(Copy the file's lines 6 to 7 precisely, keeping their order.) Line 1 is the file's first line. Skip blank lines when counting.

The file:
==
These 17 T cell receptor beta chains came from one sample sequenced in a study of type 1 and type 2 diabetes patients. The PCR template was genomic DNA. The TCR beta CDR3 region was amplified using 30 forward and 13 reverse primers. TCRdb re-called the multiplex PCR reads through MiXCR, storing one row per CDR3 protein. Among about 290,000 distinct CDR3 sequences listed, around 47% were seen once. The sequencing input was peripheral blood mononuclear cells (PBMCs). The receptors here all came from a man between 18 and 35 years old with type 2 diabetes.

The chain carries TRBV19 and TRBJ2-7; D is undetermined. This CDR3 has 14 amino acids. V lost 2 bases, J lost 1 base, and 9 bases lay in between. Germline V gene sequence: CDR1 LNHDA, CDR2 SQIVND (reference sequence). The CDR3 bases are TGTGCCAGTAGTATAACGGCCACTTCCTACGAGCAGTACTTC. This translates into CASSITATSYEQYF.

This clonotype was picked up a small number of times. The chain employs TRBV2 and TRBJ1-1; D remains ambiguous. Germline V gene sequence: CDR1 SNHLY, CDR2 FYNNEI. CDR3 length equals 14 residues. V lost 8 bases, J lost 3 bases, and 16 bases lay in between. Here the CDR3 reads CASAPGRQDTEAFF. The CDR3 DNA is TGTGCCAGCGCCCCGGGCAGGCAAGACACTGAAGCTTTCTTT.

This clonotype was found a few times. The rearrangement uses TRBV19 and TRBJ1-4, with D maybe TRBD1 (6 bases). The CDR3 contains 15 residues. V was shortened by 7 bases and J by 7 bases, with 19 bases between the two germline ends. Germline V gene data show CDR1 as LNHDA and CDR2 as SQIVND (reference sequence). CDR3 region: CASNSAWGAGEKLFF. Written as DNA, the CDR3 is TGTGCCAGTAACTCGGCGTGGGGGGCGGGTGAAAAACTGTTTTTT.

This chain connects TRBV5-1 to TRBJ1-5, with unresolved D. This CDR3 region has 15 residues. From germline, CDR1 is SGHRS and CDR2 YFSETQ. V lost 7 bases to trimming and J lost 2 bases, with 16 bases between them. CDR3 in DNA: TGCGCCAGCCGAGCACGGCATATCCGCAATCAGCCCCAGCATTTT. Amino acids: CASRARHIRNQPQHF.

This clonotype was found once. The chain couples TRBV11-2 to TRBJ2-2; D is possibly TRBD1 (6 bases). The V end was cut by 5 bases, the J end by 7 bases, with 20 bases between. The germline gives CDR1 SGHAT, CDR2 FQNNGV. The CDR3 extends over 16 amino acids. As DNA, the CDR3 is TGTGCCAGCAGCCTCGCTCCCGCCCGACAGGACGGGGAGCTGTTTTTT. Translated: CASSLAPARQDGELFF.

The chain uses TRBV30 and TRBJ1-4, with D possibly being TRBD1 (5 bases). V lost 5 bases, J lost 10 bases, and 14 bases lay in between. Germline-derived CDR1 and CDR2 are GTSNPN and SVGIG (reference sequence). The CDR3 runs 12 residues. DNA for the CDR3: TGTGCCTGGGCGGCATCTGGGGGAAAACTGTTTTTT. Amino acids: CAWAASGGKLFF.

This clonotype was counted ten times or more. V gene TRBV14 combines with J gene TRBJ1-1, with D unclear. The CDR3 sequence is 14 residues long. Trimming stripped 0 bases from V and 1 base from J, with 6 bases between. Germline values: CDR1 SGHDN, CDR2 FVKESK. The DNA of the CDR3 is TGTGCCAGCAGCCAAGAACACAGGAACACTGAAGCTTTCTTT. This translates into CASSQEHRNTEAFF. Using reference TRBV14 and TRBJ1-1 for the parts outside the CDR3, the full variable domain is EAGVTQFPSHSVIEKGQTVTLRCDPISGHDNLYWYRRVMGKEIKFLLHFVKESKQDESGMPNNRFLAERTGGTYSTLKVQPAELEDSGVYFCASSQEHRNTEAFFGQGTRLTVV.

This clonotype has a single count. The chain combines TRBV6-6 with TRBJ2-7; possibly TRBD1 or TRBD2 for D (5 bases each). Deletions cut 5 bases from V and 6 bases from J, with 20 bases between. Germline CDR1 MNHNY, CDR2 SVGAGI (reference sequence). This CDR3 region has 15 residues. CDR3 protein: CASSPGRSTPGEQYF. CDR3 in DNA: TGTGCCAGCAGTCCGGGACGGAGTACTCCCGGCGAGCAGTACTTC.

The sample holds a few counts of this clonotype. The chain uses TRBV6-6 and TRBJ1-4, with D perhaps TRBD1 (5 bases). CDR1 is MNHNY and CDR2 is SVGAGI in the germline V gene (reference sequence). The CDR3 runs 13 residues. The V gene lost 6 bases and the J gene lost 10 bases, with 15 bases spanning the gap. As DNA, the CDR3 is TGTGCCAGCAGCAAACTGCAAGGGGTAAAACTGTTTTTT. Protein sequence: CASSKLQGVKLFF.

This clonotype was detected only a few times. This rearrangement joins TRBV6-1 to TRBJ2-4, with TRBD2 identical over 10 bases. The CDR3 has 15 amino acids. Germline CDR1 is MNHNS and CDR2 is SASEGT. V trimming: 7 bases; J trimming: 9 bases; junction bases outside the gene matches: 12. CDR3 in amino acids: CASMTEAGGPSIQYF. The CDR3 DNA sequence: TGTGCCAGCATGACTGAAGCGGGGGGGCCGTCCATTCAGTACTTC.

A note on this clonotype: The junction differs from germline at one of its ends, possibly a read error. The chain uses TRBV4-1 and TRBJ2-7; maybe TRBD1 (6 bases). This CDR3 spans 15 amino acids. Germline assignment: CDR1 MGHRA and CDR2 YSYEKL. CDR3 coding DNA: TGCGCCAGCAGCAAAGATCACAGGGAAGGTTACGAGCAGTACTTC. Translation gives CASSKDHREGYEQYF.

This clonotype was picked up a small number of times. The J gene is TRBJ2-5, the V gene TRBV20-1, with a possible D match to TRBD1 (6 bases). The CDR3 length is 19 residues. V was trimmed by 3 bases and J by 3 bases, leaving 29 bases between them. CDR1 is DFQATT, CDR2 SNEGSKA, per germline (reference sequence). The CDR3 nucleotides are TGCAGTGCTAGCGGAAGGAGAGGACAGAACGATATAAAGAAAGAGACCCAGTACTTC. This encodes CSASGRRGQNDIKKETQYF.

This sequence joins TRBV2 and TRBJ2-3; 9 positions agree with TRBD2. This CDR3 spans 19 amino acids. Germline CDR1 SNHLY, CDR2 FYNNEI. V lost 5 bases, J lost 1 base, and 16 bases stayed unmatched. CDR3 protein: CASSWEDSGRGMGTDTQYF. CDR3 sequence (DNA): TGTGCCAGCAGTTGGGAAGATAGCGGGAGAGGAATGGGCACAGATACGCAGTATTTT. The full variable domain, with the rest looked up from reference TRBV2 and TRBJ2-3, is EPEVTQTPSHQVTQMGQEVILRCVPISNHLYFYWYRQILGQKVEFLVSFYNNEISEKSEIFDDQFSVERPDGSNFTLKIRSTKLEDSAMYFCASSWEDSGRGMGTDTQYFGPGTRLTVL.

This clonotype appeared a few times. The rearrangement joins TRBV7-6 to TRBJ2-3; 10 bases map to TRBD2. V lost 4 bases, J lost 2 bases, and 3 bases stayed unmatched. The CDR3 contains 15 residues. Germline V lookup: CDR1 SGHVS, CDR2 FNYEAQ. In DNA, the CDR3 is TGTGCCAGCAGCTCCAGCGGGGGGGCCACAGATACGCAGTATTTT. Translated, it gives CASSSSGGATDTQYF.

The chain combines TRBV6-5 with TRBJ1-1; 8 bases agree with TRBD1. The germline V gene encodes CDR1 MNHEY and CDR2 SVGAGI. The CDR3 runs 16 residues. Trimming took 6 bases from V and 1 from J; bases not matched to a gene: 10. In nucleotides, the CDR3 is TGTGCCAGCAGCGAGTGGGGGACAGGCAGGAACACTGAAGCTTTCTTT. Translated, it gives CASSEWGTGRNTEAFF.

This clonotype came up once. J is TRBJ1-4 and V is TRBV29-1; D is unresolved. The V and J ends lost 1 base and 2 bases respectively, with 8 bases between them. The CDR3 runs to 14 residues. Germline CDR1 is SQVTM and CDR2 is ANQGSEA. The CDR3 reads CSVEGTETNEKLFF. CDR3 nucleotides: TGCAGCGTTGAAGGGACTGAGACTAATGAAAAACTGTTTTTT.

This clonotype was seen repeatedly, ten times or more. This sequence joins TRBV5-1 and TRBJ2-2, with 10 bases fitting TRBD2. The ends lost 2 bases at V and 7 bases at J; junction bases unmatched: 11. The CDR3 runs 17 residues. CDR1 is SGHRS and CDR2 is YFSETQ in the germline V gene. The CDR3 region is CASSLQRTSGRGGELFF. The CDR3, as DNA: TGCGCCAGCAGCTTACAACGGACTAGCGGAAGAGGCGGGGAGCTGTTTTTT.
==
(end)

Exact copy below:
This clonotype was found once. The chain couples TRBV11-2 to TRBJ2-2; D is possibly TRBD1 (6 bases). The V end was cut by 5 bases, the J end by 7 bases, with 20 bases between. The germline gives CDR1 SGHAT, CDR2 FQNNGV. The CDR3 extends over 16 amino acids. As DNA, the CDR3 is TGTGCCAGCAGCCTCGCTCCCGCCCGACAGGACGGGGAGCTGTTTTTT. Translated: CASSLAPARQDGELFF.

The chain uses TRBV30 and TRBJ1-4, with D possibly being TRBD1 (5 bases). V lost 5 bases, J lost 10 bases, and 14 bases lay in between. Germline-derived CDR1 and CDR2 are GTSNPN and SVGIG (reference sequence). The CDR3 runs 12 residues. DNA for the CDR3: TGTGCCTGGGCGGCATCTGGGGGAAAACTGTTTTTT. Amino acids: CAWAASGGKLFF.